So far, I have not been able to find any independent verification of this account of Samuel Smith’s death, but the fact that Salmon finds it worth repeating in a work published 28 years later indicates that it was accepted as true at the time. It is only the account of Smith’s death itself that Salmon borrows verbatim; though he takes it as proof of the same general principle as the author of the 1670 account (i.e., that there are certain very rare cancers of a particularly toxic nature), Salmon differs considerably in his explanation of the details.

But (for me at least) it is not the literal truth of the story that matters so much as what it represents – a rejection of Stoic principles that were widely accepted, at least until the later part of the seventeenth century, a mockery of Christian injunctions to ‘rejoice to suffer’ for the sake of one’s Lord. It is not just its staunch secularity that makes the juxtaposition of the account of how curiosity killed the surgeon with the spiritual accounts so remarkable. The moral of Smith’s fate is that one cannot simply overcome one’s natural repugnance, that, in fact, repugnance is so powerful that it can kill.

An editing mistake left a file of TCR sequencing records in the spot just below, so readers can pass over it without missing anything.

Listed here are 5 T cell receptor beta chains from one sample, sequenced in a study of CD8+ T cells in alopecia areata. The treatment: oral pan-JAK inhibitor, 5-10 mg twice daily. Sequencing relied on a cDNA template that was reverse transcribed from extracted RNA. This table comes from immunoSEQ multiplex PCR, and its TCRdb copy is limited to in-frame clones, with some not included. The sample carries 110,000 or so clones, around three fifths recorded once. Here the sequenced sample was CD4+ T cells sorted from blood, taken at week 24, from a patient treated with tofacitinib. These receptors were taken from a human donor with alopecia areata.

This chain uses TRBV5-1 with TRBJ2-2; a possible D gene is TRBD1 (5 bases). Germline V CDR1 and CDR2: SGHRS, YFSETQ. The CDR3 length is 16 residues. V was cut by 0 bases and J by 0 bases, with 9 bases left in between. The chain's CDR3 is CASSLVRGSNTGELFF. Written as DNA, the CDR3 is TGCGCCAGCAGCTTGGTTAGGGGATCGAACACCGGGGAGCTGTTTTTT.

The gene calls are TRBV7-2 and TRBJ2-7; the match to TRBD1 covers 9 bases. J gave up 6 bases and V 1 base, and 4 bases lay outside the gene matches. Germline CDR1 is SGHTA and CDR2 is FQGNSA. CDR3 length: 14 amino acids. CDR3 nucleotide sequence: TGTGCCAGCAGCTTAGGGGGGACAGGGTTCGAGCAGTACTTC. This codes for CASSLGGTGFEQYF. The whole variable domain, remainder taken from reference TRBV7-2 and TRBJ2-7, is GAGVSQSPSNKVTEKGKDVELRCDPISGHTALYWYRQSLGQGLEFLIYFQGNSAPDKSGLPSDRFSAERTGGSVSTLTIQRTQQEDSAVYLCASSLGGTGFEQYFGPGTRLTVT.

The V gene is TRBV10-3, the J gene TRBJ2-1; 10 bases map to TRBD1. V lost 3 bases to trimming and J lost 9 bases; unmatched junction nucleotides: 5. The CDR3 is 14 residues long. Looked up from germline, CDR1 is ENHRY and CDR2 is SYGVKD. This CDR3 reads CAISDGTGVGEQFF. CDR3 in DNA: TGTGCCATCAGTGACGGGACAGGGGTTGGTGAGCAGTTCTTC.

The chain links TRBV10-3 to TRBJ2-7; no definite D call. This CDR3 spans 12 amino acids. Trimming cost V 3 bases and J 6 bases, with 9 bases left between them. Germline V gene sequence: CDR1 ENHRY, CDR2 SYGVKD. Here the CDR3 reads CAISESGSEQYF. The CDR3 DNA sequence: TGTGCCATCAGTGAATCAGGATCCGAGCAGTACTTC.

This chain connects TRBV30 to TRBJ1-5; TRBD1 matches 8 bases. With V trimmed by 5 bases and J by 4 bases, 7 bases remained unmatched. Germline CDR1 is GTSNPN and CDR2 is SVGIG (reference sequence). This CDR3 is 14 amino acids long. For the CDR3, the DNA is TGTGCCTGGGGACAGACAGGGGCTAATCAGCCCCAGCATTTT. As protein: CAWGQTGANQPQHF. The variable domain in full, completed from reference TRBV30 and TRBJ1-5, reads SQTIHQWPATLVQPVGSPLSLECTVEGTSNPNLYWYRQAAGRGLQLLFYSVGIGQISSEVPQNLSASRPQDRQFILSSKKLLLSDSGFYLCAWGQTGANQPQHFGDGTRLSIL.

On the one hand, the juxtaposition of these scientific and spiritual accounts illustrates the way in which the one was emerging as an objective, rational discourse that has all but replaced religion in many people’s lives, while the other, insofar as it survives at all, has morphed into the realms of psychological analysis and attempts to rationalize the subjective impulses and perceptions of the individual. At the same time, though, it is notable that the scientific account is in the context of Protestant culture, with its rejection of the belief in mortification, while the spiritual conflict of the autobiographies takes place within the context of Catholic culture.

I am not trying to argue that either type of discourse is superior to the other, nor am I saying that scientific discourse is more essentially the property of a Protestant society than a Catholic one. What I am pointing out here is a basic incompatibility between these discourses, that the scientific perception leads inevitably to the marginalization of the worldview expressed by the autobiographers, culminating in the characterization of the impulses and sufferings of the tortured soul as madness, as the title of Bowman’s paper makes clear.